We have a function named outerFunc. It doesn't do much, it simply prints a statement to the console. Another function called innerFunc is created inside. The innerFunc also doesn't do much, it simply prints a statement to the console. The outerFunc returns the innerFunc.

There are a couple of ways this can be used. The first way is to use two braces together. The first pair of brackets invokes outerFunc and the second pair of brackets invokes the object returned by outerFunc, i.e the function innerFunc.

In the second way, we store the returned function in a variable and invoke it it like a normal function

Currying

In simple terms, Currying is a technique of chaining multiple functions. It’s a functional programming feature. Let’s understand this concept by solving a common interview question :

The Question

Look at the below code snippet.

function sum(x, y, z){
    return x + y + z
}

console.log(sum(10, 20, 30))

// Output: 60
Enter fullscreen mode Exit fullscreen mode

The task you need to perform is to call the sum function like sum(10)(20)(30) instead of sum(10, 20, 30) this.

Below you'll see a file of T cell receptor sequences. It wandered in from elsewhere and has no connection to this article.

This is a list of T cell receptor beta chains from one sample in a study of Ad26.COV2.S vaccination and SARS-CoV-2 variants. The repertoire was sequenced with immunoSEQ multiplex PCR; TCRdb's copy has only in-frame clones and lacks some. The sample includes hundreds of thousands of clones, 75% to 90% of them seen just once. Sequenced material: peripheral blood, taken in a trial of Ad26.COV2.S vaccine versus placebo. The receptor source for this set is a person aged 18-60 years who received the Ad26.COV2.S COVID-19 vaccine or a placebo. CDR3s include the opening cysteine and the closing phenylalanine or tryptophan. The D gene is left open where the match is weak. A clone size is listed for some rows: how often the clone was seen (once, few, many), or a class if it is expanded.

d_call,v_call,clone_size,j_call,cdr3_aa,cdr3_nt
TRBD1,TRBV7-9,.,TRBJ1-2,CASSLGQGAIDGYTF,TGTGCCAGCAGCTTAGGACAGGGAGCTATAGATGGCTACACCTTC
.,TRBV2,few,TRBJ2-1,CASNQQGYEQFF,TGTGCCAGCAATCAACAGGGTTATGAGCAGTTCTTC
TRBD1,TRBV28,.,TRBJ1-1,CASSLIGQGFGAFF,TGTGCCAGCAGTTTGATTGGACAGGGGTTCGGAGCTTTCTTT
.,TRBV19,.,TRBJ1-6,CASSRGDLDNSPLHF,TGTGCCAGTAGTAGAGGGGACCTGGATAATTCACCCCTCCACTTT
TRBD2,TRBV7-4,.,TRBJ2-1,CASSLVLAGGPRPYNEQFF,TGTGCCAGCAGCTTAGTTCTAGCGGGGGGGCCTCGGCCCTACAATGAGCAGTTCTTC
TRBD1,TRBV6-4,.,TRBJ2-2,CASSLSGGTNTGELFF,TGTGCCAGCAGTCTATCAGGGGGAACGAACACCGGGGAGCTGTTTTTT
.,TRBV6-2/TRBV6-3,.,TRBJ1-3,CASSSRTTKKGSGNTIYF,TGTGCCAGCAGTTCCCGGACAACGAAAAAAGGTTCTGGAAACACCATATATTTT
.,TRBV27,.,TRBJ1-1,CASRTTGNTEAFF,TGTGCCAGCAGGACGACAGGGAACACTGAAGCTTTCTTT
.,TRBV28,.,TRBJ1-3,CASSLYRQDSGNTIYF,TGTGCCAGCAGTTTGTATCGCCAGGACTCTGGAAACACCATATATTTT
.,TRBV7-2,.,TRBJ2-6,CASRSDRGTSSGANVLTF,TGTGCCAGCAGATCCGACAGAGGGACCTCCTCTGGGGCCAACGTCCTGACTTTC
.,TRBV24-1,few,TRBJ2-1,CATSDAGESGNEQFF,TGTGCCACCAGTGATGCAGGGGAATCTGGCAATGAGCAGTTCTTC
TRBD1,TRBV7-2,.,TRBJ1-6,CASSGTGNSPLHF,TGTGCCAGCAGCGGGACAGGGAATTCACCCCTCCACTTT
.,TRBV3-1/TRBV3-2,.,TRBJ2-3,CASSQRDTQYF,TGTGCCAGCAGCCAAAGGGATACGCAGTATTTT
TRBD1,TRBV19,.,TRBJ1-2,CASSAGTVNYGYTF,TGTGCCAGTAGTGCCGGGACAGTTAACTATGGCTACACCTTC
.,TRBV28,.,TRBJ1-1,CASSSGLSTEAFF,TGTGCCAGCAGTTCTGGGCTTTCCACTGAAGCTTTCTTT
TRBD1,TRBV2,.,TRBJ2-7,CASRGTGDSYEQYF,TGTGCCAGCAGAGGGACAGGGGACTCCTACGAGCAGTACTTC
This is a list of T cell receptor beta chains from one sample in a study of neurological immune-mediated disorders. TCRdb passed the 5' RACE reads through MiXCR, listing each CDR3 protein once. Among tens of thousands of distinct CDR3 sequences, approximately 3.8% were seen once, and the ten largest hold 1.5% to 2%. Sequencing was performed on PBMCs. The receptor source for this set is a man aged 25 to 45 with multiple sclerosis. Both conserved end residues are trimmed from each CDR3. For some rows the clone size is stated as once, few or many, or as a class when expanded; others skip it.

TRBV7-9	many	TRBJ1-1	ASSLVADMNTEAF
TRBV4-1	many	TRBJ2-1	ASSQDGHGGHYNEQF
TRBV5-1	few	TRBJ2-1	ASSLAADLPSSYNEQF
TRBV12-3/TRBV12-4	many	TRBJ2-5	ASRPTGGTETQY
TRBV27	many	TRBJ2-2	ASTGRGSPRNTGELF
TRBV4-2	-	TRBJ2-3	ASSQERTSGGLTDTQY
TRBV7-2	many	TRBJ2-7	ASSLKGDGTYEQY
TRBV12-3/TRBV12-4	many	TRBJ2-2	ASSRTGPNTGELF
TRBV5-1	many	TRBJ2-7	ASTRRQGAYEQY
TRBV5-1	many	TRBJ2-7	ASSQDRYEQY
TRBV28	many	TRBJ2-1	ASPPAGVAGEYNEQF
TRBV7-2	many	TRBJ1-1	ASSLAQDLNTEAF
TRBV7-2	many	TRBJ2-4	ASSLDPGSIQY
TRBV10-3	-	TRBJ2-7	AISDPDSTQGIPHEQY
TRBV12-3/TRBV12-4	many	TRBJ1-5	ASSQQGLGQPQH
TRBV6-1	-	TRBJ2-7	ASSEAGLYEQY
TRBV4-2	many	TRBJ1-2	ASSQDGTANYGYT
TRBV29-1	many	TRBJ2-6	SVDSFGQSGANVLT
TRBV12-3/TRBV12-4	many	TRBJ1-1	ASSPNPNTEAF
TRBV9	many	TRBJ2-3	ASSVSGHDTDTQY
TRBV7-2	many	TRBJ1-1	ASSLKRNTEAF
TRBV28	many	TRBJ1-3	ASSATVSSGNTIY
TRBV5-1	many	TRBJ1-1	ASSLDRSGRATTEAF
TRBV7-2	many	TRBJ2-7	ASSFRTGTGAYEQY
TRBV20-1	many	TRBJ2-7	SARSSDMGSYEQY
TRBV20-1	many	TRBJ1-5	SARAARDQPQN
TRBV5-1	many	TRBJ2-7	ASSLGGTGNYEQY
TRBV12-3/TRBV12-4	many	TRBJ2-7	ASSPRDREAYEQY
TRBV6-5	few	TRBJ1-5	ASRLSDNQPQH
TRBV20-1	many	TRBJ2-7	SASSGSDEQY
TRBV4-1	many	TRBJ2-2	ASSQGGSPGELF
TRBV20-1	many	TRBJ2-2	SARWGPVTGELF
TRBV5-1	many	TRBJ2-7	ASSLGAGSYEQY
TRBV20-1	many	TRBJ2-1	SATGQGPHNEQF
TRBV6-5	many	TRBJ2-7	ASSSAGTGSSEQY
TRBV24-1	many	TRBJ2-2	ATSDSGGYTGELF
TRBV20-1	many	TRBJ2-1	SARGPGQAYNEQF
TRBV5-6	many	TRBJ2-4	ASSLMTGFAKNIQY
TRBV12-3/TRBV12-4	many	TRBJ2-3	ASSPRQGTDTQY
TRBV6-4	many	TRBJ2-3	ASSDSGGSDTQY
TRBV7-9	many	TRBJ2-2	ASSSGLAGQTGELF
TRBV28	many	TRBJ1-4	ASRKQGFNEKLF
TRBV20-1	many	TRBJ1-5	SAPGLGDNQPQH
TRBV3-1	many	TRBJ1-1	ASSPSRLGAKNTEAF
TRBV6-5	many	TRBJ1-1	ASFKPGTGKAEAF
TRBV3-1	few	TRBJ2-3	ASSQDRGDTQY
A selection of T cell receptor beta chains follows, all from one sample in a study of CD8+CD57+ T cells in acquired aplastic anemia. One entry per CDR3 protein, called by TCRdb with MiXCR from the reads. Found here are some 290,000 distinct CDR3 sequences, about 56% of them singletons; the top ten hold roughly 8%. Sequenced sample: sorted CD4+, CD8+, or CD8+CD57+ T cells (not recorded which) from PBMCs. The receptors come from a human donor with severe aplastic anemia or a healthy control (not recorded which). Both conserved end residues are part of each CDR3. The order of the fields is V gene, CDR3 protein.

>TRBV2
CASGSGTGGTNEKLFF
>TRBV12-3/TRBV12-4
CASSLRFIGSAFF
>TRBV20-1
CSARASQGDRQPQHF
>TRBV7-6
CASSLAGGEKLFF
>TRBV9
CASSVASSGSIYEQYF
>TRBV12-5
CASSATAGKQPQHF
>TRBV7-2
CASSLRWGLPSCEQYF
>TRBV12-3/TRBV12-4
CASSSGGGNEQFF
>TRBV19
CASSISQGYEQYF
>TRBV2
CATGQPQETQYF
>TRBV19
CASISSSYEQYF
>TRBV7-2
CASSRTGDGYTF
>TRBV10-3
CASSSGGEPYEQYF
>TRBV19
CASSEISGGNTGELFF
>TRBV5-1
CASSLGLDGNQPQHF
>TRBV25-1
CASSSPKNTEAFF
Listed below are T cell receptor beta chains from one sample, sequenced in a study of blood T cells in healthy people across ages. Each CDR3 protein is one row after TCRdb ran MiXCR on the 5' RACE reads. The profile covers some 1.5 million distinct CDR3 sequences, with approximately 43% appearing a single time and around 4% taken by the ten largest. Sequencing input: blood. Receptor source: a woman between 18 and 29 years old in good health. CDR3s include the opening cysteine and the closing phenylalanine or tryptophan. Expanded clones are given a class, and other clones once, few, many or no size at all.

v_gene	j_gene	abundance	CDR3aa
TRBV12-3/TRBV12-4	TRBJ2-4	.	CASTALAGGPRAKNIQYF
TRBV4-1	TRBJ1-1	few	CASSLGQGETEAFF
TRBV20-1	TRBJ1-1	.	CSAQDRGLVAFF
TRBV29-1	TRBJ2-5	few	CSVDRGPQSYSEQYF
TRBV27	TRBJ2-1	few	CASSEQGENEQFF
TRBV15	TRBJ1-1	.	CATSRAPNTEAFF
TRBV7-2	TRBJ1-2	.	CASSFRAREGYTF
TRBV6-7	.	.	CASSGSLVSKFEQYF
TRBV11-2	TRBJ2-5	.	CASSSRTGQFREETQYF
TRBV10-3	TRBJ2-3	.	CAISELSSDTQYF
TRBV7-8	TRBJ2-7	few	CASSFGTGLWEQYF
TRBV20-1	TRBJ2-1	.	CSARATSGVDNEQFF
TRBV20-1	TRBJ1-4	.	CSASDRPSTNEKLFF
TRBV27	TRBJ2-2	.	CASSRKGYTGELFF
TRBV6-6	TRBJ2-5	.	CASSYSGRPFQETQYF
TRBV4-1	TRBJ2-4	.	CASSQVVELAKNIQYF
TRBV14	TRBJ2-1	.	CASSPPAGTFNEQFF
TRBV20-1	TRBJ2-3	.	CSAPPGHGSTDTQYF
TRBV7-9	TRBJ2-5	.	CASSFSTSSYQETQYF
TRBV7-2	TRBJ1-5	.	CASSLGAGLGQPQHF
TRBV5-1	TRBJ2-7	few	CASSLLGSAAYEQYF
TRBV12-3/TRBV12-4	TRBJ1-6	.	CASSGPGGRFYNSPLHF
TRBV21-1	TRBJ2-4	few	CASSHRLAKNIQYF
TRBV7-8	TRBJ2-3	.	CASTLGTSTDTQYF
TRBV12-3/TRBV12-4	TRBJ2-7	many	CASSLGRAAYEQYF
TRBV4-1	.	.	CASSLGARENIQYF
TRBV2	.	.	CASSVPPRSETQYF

// Current way of Invoking function
sum(10, 20, 30)

// Desired way of Invoking function
sum(10)(20)(30)
Enter fullscreen mode Exit fullscreen mode

How can you perform this action? The answer is simple, the term you need to use is Currying. See the below code example

function sum(x){
    return function(y){
        return function(z){
            return x + y + z
        }
    }
}

console.log(sum(10)(20)(30))

// Output: 60
Enter fullscreen mode Exit fullscreen mode

Here, you can see that we have declared a function inside another and these have created a function chaining. You can also see we are getting exactly the same output and this process is known as Currying in JavaScript.

Currying is used in popular javascript libraries such as Lodash and Rambda

Closure

A closure in JavaScript is nothing but a function that references variables in the outer scope from its inner scope. Let’s see the problem that closure solves in the below section and by doing so, you will be able to know why we need